Wet Cat food
Wet Cat food
JQR 111.3 is now available, online* and in print.
In this issue:
JQR is pleased to present our third forum in a series offering scholarly meditations drawn from a range of disciplinary perspectives. In the first forum, five historians reflected on the existence and meaning of plagues in Jewish history; the second invited philosophers and theologians to share insights on the pandemic and its meaning.
In an extraordinary confluence, global stay-at-home orders aligned with the Katz Center’s fellowship theme this past year, focused on “the Jewish home.” Back in March I (virtually) convened a few fellows, newly exiled from their residential experience, to share their thoughts about homes in light of quarantine and Covid-19.
In a recent op-ed piece in the New York Times, columnist Elisabeth Rosenthal poses a question that is becoming ever more pressing as the coronavirus crisis continues: how can we reconnect to other people without being able to tell whether it is potentially lethal to get too close to them?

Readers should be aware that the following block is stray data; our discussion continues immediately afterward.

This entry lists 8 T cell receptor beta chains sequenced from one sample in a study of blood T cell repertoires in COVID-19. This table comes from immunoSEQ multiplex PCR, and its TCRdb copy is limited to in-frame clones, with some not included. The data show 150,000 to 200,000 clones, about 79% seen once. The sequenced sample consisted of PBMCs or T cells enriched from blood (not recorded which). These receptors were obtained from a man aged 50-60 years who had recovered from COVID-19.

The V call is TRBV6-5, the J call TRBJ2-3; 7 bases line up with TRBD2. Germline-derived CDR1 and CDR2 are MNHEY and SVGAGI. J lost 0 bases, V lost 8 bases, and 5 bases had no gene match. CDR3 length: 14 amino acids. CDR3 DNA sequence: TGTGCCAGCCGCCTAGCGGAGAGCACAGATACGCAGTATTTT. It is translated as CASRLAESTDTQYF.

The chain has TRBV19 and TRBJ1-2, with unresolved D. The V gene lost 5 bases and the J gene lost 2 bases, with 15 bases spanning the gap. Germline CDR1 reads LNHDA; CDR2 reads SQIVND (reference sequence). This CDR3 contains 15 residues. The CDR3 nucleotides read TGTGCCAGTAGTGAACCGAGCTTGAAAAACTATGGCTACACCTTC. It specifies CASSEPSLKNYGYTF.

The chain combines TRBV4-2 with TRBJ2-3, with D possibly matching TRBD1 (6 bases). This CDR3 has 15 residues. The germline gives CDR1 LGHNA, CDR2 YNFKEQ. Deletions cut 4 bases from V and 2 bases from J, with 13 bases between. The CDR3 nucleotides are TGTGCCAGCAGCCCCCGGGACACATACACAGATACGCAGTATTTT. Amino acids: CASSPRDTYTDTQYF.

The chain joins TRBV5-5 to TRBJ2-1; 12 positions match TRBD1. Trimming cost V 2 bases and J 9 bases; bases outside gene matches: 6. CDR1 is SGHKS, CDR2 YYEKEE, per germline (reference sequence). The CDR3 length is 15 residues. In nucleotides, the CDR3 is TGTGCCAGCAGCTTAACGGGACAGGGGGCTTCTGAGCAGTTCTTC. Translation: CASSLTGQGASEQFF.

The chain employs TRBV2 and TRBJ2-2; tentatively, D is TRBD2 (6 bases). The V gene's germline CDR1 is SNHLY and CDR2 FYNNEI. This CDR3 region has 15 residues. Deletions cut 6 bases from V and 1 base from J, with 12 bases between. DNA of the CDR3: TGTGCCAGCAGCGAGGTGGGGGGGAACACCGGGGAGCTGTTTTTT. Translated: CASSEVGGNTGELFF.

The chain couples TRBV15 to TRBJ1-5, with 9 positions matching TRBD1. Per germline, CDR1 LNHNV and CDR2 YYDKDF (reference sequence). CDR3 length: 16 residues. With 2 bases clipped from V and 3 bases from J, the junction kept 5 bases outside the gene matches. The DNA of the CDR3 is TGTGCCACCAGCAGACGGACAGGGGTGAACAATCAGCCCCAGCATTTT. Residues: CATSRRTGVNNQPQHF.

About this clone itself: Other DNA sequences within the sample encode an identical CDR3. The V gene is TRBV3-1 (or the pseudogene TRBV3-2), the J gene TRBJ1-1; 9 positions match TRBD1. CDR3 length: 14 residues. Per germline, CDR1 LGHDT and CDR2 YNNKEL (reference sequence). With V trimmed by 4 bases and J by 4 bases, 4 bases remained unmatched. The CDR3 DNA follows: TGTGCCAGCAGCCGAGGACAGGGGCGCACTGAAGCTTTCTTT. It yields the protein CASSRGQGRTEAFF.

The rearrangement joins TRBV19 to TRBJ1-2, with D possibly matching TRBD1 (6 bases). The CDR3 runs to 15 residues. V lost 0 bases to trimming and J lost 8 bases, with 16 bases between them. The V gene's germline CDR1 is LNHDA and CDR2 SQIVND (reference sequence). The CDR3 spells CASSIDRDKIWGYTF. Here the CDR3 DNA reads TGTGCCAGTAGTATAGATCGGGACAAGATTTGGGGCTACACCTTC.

The Katz Center fellowship is a residential one, meaning that its central aim is to bring people together to work physically side by side for extended periods, with fellows making temporary homes in Philadelphia. With the arrival of COVID-19, this defining feature of our collective work has disappeared. Instead, under orders to shelter in place, our homes are capturing our attention in new ways. Home’s boundaries, contents, and location, its material and emotional culture, are, for the moment at least, our whole worlds.
In response to the COVID-19 crisis, JQR organized a blog forum that brought together four historians to reflect on past outbreaks of disease in Jewish history and their echoes today.
In our own attempt to make sense of the radically altered world we now inhabit and to provide intellectual stimulation to our readers, the editors of JQR asked four prominent scholars to reflect on what historical and literary resonances the COVID-19 pandemic prompted in them. The forum below offers concise responses that move in time from the Black Death in the fourteenth century to Israel in the twentieth.